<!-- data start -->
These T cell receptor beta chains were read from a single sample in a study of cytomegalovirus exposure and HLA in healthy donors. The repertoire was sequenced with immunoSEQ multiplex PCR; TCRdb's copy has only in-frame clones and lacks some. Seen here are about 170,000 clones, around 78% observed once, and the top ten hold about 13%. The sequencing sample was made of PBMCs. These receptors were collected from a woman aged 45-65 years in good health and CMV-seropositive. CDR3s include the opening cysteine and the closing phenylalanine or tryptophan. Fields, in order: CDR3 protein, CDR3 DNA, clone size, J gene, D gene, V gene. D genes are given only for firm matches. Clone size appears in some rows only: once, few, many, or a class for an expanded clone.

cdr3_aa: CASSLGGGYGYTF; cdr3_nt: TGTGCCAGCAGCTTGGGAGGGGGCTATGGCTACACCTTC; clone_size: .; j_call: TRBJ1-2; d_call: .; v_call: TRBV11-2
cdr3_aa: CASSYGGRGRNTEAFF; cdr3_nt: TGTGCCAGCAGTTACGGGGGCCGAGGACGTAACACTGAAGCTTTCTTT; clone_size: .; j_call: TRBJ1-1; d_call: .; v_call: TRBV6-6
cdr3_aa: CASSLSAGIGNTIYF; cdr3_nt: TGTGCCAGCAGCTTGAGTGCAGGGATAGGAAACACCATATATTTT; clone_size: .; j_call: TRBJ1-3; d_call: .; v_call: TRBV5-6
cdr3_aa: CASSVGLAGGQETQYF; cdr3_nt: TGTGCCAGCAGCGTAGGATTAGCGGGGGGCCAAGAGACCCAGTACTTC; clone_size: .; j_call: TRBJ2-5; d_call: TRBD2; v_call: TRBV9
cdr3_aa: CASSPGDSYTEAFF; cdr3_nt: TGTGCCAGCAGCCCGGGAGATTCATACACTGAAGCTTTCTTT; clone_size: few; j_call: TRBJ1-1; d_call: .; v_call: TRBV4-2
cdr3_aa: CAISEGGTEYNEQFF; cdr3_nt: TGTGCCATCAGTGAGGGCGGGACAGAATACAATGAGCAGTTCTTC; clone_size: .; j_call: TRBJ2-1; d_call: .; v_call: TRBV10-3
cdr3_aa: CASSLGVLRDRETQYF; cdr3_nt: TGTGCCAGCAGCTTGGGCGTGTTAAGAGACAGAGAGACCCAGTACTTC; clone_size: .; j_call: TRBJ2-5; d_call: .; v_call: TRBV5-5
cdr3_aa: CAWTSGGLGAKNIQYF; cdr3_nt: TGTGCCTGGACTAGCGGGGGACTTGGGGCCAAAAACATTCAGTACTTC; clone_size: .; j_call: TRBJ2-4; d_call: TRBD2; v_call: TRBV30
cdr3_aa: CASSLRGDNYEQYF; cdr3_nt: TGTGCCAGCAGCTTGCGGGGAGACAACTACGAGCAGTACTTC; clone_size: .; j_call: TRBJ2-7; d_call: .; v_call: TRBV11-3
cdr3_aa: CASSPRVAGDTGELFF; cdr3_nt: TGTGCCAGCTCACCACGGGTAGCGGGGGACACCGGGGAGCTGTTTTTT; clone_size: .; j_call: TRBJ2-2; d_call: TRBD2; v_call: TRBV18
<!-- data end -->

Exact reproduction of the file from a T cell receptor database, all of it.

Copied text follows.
These T cell receptor beta chains were read from a single sample in a study of cytomegalovirus exposure and HLA in healthy donors. The repertoire was sequenced with immunoSEQ multiplex PCR; TCRdb's copy has only in-frame clones and lacks some. Seen here are about 170,000 clones, around 78% observed once, and the top ten hold about 13%. The sequencing sample was made of PBMCs. These receptors were collected from a woman aged 45-65 years in good health and CMV-seropositive. CDR3s include the opening cysteine and the closing phenylalanine or tryptophan. Fields, in order: CDR3 protein, CDR3 DNA, clone size, J gene, D gene, V gene. D genes are given only for firm matches. Clone size appears in some rows only: once, few, many, or a class for an expanded clone.

cdr3_aa: CASSLGGGYGYTF; cdr3_nt: TGTGCCAGCAGCTTGGGAGGGGGCTATGGCTACACCTTC; clone_size: .; j_call: TRBJ1-2; d_call: .; v_call: TRBV11-2
cdr3_aa: CASSYGGRGRNTEAFF; cdr3_nt: TGTGCCAGCAGTTACGGGGGCCGAGGACGTAACACTGAAGCTTTCTTT; clone_size: .; j_call: TRBJ1-1; d_call: .; v_call: TRBV6-6
cdr3_aa: CASSLSAGIGNTIYF; cdr3_nt: TGTGCCAGCAGCTTGAGTGCAGGGATAGGAAACACCATATATTTT; clone_size: .; j_call: TRBJ1-3; d_call: .; v_call: TRBV5-6
cdr3_aa: CASSVGLAGGQETQYF; cdr3_nt: TGTGCCAGCAGCGTAGGATTAGCGGGGGGCCAAGAGACCCAGTACTTC; clone_size: .; j_call: TRBJ2-5; d_call: TRBD2; v_call: TRBV9
cdr3_aa: CASSPGDSYTEAFF; cdr3_nt: TGTGCCAGCAGCCCGGGAGATTCATACACTGAAGCTTTCTTT; clone_size: few; j_call: TRBJ1-1; d_call: .; v_call: TRBV4-2
cdr3_aa: CAISEGGTEYNEQFF; cdr3_nt: TGTGCCATCAGTGAGGGCGGGACAGAATACAATGAGCAGTTCTTC; clone_size: .; j_call: TRBJ2-1; d_call: .; v_call: TRBV10-3
cdr3_aa: CASSLGVLRDRETQYF; cdr3_nt: TGTGCCAGCAGCTTGGGCGTGTTAAGAGACAGAGAGACCCAGTACTTC; clone_size: .; j_call: TRBJ2-5; d_call: .; v_call: TRBV5-5
cdr3_aa: CAWTSGGLGAKNIQYF; cdr3_nt: TGTGCCTGGACTAGCGGGGGACTTGGGGCCAAAAACATTCAGTACTTC; clone_size: .; j_call: TRBJ2-4; d_call: TRBD2; v_call: TRBV30
cdr3_aa: CASSLRGDNYEQYF; cdr3_nt: TGTGCCAGCAGCTTGCGGGGAGACAACTACGAGCAGTACTTC; clone_size: .; j_call: TRBJ2-7; d_call: .; v_call: TRBV11-3
cdr3_aa: CASSPRVAGDTGELFF; cdr3_nt: TGTGCCAGCTCACCACGGGTAGCGGGGGACACCGGGGAGCTGTTTTTT; clone_size: .; j_call: TRBJ2-2; d_call: TRBD2; v_call: TRBV18